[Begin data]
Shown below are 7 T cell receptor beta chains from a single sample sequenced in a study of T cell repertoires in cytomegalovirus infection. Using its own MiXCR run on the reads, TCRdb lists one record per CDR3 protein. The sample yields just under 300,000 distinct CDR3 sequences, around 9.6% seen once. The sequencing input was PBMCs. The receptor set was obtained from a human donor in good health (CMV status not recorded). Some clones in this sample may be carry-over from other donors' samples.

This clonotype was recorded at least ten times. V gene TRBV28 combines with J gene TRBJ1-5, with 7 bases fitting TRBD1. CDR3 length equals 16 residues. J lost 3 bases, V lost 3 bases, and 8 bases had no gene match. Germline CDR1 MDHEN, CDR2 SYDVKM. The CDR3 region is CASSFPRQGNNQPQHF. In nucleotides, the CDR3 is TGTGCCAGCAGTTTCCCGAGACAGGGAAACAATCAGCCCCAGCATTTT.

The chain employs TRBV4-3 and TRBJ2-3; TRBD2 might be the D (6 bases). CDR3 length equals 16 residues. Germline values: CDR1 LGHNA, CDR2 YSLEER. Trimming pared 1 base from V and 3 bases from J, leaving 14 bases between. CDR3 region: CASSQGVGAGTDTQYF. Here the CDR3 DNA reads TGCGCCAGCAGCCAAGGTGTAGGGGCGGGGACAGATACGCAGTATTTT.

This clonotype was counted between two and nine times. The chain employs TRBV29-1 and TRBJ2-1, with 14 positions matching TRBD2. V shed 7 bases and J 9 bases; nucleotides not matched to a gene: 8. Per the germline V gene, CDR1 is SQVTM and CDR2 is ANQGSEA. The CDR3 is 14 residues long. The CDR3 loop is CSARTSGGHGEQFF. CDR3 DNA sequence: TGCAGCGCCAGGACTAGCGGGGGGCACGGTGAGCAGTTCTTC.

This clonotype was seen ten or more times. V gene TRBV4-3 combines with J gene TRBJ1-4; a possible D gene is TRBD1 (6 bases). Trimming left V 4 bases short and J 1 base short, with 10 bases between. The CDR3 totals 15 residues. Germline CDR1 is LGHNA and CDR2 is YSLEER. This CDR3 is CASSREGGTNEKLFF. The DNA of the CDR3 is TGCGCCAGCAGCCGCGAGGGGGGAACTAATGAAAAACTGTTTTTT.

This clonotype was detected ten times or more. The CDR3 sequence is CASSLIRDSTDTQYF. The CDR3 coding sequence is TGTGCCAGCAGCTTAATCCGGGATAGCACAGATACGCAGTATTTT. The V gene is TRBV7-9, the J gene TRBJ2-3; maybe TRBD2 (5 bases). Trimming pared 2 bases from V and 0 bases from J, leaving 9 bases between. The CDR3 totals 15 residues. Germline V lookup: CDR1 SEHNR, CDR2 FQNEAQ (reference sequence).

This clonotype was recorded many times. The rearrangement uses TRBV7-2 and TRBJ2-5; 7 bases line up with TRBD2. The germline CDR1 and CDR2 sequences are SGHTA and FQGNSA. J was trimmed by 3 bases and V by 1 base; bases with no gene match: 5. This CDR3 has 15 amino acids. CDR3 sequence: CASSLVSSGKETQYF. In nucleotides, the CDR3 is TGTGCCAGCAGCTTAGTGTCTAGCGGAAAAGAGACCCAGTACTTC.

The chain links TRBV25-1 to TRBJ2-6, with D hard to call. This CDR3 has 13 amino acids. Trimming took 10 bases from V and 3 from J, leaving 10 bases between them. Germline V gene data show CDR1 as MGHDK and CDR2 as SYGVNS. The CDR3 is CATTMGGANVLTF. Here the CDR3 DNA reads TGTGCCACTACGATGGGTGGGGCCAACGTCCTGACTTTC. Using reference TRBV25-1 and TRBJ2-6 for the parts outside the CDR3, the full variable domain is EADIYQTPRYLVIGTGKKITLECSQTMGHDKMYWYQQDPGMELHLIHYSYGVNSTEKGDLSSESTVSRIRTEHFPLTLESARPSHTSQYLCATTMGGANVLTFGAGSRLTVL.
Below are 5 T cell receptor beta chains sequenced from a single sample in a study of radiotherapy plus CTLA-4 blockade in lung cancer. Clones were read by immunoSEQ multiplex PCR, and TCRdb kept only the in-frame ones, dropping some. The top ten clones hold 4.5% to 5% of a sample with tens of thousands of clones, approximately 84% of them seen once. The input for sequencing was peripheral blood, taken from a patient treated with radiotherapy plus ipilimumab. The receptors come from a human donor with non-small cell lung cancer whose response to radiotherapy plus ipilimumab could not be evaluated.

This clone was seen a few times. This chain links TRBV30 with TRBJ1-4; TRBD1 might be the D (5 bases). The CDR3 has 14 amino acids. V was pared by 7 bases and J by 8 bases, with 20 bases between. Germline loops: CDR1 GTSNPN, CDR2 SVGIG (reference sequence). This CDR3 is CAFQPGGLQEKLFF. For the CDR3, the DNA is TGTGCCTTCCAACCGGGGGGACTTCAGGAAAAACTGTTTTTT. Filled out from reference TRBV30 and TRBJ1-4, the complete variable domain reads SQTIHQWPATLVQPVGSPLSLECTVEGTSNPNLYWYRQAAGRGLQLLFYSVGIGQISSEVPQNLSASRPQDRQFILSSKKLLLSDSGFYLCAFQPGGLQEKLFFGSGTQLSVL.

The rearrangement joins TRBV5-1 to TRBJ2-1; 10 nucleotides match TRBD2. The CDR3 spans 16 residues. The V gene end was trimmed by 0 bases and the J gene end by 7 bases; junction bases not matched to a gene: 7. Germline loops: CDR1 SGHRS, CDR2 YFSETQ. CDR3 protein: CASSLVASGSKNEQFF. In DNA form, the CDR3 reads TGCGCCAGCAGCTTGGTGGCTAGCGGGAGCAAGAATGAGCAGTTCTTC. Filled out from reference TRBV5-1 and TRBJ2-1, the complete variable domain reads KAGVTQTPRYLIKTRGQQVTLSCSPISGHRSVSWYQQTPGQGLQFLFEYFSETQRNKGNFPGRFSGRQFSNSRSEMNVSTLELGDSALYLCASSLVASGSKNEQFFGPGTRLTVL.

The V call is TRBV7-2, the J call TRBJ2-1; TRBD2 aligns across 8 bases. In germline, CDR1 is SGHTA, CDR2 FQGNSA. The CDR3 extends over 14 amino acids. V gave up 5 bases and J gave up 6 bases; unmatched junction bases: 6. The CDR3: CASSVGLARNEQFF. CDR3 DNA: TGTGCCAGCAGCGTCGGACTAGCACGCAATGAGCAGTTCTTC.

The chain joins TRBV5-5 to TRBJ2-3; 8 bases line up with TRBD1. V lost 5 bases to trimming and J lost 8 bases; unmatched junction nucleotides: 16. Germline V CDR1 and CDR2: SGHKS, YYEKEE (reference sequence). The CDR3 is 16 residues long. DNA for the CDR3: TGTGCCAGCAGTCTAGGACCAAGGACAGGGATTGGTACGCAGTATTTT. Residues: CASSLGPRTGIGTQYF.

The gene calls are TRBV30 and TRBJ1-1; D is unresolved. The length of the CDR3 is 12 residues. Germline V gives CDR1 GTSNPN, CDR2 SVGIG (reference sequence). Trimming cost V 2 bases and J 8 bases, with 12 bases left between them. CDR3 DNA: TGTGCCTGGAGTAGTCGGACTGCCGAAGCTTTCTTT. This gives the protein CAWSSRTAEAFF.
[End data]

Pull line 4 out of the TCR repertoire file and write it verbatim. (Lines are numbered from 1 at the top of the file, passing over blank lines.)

This clonotype was counted between two and nine times. The chain employs TRBV29-1 and TRBJ2-1, with 14 positions matching TRBD2. V shed 7 bases and J 9 bases; nucleotides not matched to a gene: 8. Per the germline V gene, CDR1 is SQVTM and CDR2 is ANQGSEA. The CDR3 is 14 residues long. The CDR3 loop is CSARTSGGHGEQFF. CDR3 DNA sequence: TGCAGCGCCAGGACTAGCGGGGGGCACGGTGAGCAGTTCTTC.